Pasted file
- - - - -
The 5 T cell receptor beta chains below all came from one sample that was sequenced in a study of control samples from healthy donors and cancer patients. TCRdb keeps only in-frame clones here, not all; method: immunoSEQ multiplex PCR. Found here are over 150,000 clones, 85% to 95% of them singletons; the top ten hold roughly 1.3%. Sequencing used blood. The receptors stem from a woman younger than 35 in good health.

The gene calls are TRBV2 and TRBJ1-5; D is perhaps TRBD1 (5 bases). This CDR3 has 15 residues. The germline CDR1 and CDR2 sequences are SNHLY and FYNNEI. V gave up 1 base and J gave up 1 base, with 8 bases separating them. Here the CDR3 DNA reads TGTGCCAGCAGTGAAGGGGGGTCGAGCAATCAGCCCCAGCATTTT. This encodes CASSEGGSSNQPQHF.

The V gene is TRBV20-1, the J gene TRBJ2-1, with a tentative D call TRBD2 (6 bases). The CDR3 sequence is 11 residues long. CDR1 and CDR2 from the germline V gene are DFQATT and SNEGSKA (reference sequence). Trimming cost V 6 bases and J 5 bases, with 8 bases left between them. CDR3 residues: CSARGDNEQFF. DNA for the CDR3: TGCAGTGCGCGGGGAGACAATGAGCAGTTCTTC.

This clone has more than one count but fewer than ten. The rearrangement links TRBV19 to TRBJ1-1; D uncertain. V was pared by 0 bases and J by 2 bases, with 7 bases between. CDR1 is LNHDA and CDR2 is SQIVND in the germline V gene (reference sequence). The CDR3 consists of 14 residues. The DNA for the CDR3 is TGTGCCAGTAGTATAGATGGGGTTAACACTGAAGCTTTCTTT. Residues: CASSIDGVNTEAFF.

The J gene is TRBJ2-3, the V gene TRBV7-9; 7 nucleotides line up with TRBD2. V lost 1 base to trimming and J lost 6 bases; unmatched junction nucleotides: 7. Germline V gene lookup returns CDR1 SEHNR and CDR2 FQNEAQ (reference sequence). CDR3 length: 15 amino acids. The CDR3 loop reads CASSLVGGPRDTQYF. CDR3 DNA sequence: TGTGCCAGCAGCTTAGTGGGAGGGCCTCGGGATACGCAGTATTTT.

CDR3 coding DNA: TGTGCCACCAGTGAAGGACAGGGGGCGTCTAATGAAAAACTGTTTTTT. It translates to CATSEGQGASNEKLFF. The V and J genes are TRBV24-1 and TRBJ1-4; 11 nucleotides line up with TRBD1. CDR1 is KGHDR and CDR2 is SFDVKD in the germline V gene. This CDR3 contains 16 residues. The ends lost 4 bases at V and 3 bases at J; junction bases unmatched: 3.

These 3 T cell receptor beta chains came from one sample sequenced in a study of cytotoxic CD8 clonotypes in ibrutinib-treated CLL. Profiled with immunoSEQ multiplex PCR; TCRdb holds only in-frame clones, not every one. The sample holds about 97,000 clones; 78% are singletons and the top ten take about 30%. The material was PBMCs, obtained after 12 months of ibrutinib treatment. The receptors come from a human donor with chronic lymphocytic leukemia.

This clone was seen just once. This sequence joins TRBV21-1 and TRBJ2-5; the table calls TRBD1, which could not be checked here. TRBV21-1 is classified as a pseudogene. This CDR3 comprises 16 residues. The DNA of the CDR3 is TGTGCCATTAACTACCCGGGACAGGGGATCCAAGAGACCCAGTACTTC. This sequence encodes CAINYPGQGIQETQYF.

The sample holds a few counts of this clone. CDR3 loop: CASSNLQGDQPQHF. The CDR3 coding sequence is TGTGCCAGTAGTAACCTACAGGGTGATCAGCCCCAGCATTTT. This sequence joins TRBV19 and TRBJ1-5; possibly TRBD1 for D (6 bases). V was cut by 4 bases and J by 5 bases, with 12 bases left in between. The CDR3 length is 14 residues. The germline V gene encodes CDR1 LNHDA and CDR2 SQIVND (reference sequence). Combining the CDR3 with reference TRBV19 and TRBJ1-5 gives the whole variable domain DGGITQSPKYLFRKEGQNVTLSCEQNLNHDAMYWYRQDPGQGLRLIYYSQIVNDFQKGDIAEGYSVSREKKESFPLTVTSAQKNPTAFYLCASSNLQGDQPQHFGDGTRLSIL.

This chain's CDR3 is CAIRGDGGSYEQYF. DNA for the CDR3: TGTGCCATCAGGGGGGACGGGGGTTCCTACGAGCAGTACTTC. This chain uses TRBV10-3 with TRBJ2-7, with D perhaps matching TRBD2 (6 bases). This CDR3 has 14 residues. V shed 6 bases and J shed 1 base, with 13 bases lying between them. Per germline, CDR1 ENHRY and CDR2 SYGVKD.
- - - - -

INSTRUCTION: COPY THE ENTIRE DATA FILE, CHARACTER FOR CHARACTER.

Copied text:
The 5 T cell receptor beta chains below all came from one sample that was sequenced in a study of control samples from healthy donors and cancer patients. TCRdb keeps only in-frame clones here, not all; method: immunoSEQ multiplex PCR. Found here are over 150,000 clones, 85% to 95% of them singletons; the top ten hold roughly 1.3%. Sequencing used blood. The receptors stem from a woman younger than 35 in good health.

The gene calls are TRBV2 and TRBJ1-5; D is perhaps TRBD1 (5 bases). This CDR3 has 15 residues. The germline CDR1 and CDR2 sequences are SNHLY and FYNNEI. V gave up 1 base and J gave up 1 base, with 8 bases separating them. Here the CDR3 DNA reads TGTGCCAGCAGTGAAGGGGGGTCGAGCAATCAGCCCCAGCATTTT. This encodes CASSEGGSSNQPQHF.

The V gene is TRBV20-1, the J gene TRBJ2-1, with a tentative D call TRBD2 (6 bases). The CDR3 sequence is 11 residues long. CDR1 and CDR2 from the germline V gene are DFQATT and SNEGSKA (reference sequence). Trimming cost V 6 bases and J 5 bases, with 8 bases left between them. CDR3 residues: CSARGDNEQFF. DNA for the CDR3: TGCAGTGCGCGGGGAGACAATGAGCAGTTCTTC.

This clone has more than one count but fewer than ten. The rearrangement links TRBV19 to TRBJ1-1; D uncertain. V was pared by 0 bases and J by 2 bases, with 7 bases between. CDR1 is LNHDA and CDR2 is SQIVND in the germline V gene (reference sequence). The CDR3 consists of 14 residues. The DNA for the CDR3 is TGTGCCAGTAGTATAGATGGGGTTAACACTGAAGCTTTCTTT. Residues: CASSIDGVNTEAFF.

The J gene is TRBJ2-3, the V gene TRBV7-9; 7 nucleotides line up with TRBD2. V lost 1 base to trimming and J lost 6 bases; unmatched junction nucleotides: 7. Germline V gene lookup returns CDR1 SEHNR and CDR2 FQNEAQ (reference sequence). CDR3 length: 15 amino acids. The CDR3 loop reads CASSLVGGPRDTQYF. CDR3 DNA sequence: TGTGCCAGCAGCTTAGTGGGAGGGCCTCGGGATACGCAGTATTTT.

CDR3 coding DNA: TGTGCCACCAGTGAAGGACAGGGGGCGTCTAATGAAAAACTGTTTTTT. It translates to CATSEGQGASNEKLFF. The V and J genes are TRBV24-1 and TRBJ1-4; 11 nucleotides line up with TRBD1. CDR1 is KGHDR and CDR2 is SFDVKD in the germline V gene. This CDR3 contains 16 residues. The ends lost 4 bases at V and 3 bases at J; junction bases unmatched: 3.

These 3 T cell receptor beta chains came from one sample sequenced in a study of cytotoxic CD8 clonotypes in ibrutinib-treated CLL. Profiled with immunoSEQ multiplex PCR; TCRdb holds only in-frame clones, not every one. The sample holds about 97,000 clones; 78% are singletons and the top ten take about 30%. The material was PBMCs, obtained after 12 months of ibrutinib treatment. The receptors come from a human donor with chronic lymphocytic leukemia.

This clone was seen just once. This sequence joins TRBV21-1 and TRBJ2-5; the table calls TRBD1, which could not be checked here. TRBV21-1 is classified as a pseudogene. This CDR3 comprises 16 residues. The DNA of the CDR3 is TGTGCCATTAACTACCCGGGACAGGGGATCCAAGAGACCCAGTACTTC. This sequence encodes CAINYPGQGIQETQYF.

The sample holds a few counts of this clone. CDR3 loop: CASSNLQGDQPQHF. The CDR3 coding sequence is TGTGCCAGTAGTAACCTACAGGGTGATCAGCCCCAGCATTTT. This sequence joins TRBV19 and TRBJ1-5; possibly TRBD1 for D (6 bases). V was cut by 4 bases and J by 5 bases, with 12 bases left in between. The CDR3 length is 14 residues. The germline V gene encodes CDR1 LNHDA and CDR2 SQIVND (reference sequence). Combining the CDR3 with reference TRBV19 and TRBJ1-5 gives the whole variable domain DGGITQSPKYLFRKEGQNVTLSCEQNLNHDAMYWYRQDPGQGLRLIYYSQIVNDFQKGDIAEGYSVSREKKESFPLTVTSAQKNPTAFYLCASSNLQGDQPQHFGDGTRLSIL.

This chain's CDR3 is CAIRGDGGSYEQYF. DNA for the CDR3: TGTGCCATCAGGGGGGACGGGGGTTCCTACGAGCAGTACTTC. This chain uses TRBV10-3 with TRBJ2-7, with D perhaps matching TRBD2 (6 bases). This CDR3 has 14 residues. V shed 6 bases and J shed 1 base, with 13 bases lying between them. Per germline, CDR1 ENHRY and CDR2 SYGVKD.